The Nigerian state is undergoing a three-dimensional crisis. The first one affects the political economy and is generated mainly by public corruption over the past four decades, which has created a run on the treasury at the national and state levels, threatening to consume the goose that lays the golden egg. The second is the crisis of citizenship, symbolised by ethno-regionalism, the Boko Haram insurgency, farmer-herder killings, agitations for Biafra, militancy in the Niger Delta and indigene/settler conflicts. The third element relates to the frustration of the country’s democratic aspirations in a context in which the citizenry believes in “true democracy”, while confronted with a reckless political class that is corrupt, self-serving and manipulative. These issues have largely broken the social pact between citizens and the state.
That is why today, Nigerians find themselves in a moment of doubt about their nationhood. It is similar to the two earlier moments of doubt we have experienced – in 1962-1970 when we went through a terrible civil war, and the early 1990s when prolonged military rule created another round of challenges to the national project. We survived those two moments but there is no guarantee we will survive this third threat. We must, therefore, commit ourselves to addressing the current crisis as an opportunity to surge forward in fixing Nigeria.
As a people, we love living near the precipice and the risk is that our dangerous behaviour could one day push us over. On Monday, there were well-coordinated commando-like operations by gunmen who invaded an Imo State Correctional Facility near the State Government House in Owerri and set 1,844 inmates free. They also attacked the Imo State Police Command Headquarters and set about 600 suspects being held in custody free. Not done yet, the attackers also set the Police headquarters ablaze, burning down several operational vehicles of the force parked at its command headquarters. The attack started around 1.30 a.m. and lasted till about 3.30 a.m. without the resistance of any of the security agencies. More attacks were conducted on Tuesday. Some states in the zone have also witnessed confrontations between the Nigerian Army and members of the Eastern Security Network.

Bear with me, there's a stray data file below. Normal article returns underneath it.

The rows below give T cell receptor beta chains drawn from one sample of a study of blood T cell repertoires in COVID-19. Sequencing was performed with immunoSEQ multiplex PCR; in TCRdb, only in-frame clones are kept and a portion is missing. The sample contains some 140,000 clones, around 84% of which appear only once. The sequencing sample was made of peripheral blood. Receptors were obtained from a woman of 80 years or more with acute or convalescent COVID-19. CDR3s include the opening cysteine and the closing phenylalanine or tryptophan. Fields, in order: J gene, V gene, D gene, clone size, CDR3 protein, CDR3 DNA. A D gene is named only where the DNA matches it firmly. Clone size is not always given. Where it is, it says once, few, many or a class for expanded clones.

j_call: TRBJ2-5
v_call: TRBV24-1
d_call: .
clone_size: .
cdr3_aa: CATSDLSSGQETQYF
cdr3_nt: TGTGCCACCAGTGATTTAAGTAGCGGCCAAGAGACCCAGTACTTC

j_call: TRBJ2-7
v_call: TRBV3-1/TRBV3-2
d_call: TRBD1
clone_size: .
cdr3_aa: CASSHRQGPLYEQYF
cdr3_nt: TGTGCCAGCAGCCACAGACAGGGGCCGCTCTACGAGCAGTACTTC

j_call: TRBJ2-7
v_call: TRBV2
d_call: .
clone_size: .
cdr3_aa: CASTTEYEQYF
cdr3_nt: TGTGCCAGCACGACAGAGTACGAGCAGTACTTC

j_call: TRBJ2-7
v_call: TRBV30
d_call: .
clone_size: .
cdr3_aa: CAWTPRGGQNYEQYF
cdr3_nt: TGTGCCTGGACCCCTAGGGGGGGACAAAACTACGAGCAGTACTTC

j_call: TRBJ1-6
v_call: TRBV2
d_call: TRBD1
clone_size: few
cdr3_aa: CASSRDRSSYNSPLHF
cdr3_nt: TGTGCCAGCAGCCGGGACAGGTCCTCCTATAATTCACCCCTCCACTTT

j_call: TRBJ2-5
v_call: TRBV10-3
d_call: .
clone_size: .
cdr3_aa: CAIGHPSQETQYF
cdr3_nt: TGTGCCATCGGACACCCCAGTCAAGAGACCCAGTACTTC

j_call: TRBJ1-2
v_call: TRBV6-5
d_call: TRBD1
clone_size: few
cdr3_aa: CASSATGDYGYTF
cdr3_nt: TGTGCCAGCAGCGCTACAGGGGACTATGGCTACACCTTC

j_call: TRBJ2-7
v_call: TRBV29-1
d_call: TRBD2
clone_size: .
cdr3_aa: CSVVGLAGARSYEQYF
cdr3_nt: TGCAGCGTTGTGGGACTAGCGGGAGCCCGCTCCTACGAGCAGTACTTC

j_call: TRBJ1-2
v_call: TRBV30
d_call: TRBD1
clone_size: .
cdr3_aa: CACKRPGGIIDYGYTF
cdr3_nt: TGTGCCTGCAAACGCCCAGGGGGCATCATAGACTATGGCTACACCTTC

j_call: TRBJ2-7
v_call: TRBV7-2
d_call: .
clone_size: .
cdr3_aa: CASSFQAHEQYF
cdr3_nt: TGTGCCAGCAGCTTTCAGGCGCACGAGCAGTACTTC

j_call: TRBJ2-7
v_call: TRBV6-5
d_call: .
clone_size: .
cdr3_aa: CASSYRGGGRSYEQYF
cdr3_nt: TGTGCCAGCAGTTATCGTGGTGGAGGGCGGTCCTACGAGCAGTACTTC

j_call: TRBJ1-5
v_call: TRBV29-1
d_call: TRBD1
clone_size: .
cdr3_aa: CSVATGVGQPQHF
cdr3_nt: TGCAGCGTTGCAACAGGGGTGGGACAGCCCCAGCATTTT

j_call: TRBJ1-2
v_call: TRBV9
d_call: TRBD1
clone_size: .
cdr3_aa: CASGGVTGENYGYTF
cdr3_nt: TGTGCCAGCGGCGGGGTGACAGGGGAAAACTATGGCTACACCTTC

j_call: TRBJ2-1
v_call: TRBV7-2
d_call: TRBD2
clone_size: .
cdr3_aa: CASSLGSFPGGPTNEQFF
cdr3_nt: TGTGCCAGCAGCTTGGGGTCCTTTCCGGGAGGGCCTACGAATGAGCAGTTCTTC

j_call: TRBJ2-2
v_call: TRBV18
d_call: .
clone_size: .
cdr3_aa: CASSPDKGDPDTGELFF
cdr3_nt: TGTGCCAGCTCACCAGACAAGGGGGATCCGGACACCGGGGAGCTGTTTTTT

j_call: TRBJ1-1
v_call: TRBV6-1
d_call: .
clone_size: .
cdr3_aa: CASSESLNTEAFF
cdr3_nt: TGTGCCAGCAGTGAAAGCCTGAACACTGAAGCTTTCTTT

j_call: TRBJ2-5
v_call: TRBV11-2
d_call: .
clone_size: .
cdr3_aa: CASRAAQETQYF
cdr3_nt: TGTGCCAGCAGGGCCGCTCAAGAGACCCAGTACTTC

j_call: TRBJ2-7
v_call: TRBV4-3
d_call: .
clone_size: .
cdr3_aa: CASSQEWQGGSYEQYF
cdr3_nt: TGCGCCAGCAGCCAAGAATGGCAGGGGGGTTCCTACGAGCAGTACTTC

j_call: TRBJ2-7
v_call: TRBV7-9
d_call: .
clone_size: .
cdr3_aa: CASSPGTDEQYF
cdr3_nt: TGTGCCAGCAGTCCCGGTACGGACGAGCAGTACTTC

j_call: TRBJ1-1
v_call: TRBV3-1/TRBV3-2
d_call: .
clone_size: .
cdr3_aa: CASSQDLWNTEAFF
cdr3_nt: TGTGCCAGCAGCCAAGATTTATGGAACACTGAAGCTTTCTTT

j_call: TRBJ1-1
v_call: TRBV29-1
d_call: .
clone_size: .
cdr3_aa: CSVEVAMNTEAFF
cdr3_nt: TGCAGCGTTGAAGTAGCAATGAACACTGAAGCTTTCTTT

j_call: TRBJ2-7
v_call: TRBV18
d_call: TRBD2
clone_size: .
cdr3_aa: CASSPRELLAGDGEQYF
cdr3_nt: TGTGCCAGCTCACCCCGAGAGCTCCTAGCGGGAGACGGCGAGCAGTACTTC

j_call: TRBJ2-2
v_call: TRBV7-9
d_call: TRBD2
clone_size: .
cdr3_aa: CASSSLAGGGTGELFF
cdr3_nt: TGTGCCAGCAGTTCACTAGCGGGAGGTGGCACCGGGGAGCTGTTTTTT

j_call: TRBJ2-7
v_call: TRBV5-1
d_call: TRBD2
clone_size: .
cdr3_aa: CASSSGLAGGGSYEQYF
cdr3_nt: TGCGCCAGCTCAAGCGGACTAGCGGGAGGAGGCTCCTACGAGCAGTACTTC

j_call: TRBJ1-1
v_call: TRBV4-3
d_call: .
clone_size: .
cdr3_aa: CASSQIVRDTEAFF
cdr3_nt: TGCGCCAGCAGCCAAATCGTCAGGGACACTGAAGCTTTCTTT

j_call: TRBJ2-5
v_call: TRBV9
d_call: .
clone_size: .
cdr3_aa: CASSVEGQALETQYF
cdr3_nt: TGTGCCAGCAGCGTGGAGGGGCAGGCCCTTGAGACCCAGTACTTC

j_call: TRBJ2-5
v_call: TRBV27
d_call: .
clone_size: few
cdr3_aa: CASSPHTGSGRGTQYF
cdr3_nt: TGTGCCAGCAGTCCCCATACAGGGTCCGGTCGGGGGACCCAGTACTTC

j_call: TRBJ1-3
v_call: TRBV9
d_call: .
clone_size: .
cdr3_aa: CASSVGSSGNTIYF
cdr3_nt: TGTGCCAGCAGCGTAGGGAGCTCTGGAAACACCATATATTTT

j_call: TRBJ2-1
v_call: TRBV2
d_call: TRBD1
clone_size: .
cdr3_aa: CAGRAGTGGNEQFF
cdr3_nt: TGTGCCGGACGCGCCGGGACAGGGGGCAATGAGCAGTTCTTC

This is a time for hard questions about how we got to this situation and what we can do to return to peaceful co-existence. The first element is to unmask how the people came to perceive security agencies as their enemy, although the slogan of the Nigerian Police Force is that the POLICE IS YOUR FRIEND.